Labour

The role of international and national labour organizations is distinct from both business and other elements of civil society. Internationally recognized labour standards, including the fundamental rights reflected in the Global Compact's ten principles, are developed in a tripartite process in which business and labour play critical and central roles.

The Ten Principles of the Global Compact are all supported by trade unions and are related. They are all relevant to good governance and democracy and to long-term, sustainable development.

Besides their important tasks of representing workers and bargaining collective agreements with employers, trade unions often participate in ongoing social dialogue involving the social partners (government, employers, and labour) at local, regional, national and international levels. These discussions can include everything from traditional industrial relations, to sustainable economic and industrial policy, health and safety, and other issues.

Internationally, Global Framework Agreements between multinational businesses and Global Union Federations are of growing importance in creating structured dialogue and partnership between workers and management. Trade unions are also actively engaged with the International Labour Organization (ILO) to adopt and implement good international labour standards; and with other international institutions to adopt and implement standards and principles that advance trade union rights and decent work.

Respect for human rights, including the human rights of workers, is the minimum starting point for socially sustainable cultures and communities. Representing the human side of business, trade unions call upon the global business community to commit itself to fully respecting and promoting human rights as outlined in the United Nations Universal Declaration of Human Rights, and the labour standards of the International Labour Organization (ILO). Trade unions fully support the UN Guiding Principles on Business and Human Rights and are willing to co-operate with companies to apply them.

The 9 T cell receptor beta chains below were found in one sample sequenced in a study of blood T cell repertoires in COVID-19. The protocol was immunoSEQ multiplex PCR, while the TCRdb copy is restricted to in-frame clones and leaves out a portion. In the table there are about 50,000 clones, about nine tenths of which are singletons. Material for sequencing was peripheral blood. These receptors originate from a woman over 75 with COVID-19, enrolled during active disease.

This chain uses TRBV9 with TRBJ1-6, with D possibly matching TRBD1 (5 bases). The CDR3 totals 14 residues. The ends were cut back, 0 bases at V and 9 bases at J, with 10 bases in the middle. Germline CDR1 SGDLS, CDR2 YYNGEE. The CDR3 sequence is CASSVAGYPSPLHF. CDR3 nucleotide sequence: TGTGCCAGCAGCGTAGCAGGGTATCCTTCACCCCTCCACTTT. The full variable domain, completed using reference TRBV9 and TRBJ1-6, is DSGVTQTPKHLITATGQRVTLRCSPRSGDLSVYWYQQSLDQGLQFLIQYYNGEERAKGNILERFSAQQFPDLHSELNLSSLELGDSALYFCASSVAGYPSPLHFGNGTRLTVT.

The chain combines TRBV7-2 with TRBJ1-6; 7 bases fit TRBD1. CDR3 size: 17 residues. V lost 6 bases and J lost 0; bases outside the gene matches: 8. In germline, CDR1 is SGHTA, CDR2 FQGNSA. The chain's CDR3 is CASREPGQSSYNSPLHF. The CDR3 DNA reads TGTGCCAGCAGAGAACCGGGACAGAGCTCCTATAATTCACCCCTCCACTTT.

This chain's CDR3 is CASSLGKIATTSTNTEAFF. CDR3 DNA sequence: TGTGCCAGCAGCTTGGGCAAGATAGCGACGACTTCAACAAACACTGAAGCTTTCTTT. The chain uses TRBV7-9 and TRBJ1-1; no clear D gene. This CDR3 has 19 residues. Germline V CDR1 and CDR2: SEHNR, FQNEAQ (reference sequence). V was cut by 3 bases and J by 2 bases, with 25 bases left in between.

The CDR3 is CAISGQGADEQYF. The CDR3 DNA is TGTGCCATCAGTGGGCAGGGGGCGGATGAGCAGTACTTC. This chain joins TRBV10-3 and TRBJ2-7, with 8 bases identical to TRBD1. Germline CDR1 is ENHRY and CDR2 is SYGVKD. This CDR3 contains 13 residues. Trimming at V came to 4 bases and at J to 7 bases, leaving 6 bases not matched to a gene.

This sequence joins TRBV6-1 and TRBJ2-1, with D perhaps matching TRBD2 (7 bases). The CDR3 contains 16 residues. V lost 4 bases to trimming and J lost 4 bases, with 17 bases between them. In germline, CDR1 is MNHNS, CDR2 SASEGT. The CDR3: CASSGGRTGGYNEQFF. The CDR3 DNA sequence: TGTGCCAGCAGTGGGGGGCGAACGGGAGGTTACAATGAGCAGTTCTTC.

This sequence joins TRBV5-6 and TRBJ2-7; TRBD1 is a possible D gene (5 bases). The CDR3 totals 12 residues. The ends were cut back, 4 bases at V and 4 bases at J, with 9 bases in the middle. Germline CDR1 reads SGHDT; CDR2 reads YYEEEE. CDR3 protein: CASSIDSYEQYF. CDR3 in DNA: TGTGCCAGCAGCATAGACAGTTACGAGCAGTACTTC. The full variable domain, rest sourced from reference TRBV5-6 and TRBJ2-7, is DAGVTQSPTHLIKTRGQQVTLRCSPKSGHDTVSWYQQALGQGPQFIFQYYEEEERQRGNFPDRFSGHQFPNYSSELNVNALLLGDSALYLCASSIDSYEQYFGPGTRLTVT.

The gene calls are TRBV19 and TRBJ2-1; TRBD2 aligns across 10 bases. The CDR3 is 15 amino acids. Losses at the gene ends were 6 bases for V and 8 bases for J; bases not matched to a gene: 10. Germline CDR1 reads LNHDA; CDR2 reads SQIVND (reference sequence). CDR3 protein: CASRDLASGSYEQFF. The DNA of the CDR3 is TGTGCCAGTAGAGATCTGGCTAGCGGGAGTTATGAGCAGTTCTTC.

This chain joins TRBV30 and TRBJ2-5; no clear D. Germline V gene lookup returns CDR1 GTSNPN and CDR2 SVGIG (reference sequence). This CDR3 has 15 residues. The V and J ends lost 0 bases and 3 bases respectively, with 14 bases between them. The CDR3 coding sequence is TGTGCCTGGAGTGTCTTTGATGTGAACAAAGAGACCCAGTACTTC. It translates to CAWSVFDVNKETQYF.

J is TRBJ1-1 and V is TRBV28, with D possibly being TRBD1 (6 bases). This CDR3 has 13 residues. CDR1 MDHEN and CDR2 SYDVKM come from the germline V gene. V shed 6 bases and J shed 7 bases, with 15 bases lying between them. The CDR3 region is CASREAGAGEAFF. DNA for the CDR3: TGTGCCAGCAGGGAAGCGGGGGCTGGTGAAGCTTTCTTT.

The structures of the international trade union movement well equip it to coherently participate in global action. They are representative organizations that bring together millions of workers in all regions of the world. They have long traditions of internal democracy, transparency, and accountability to their members.

How Trade Unions Can Participate

Global Compact participants pledge to support the Ten Principles within their organizations and with others. The following outlines ways in which trade unions can engage and participate.

1. Build dialogue with companies and NGOs involved in the Global Compact

The Global Compact was intended to be a dialogue-driven organization. To the extent that it provides a forum for dialogue with companies and others, it can address important global issues and help to build consensus. It should have the effect of re-enforcing and encouraging global social dialogue including facilitating discussions that may lead to structured social dialogue in the form of global framework agreements.

2. Participate in Global Compact Local Networks

As an initiative, the UN Global Compact has established more than 100 Local Networks throughout the world. These networks are designed as multi-stakeholder "chapters" to advance the UN Global Compact at the local level, through the implementation of the Ten Principles and partnership projects. Trade unions may wish to contact the focal points of the relevant Local Network(s) to explore the value of and possibilities for participation. The focal points and their contact information can be found under Local Networks.

3. Examine company performance on rights and sustainability issues

There is most often a large gap between the practices and reporting of companies. Trade unions, through their interaction with companies, can help them to improve respect for human rights and engage in processes that lead to better support for Global Compact principles. They can also encourage effective due diligence with respect to company rights obligations. Trade unions rights cases are the most common area for which the integrity principles are invoked. To the extent that they are useful, trade unions can consider using them to help correct violations of rights and of company pledges to support the Ten Principles of the Global Compact.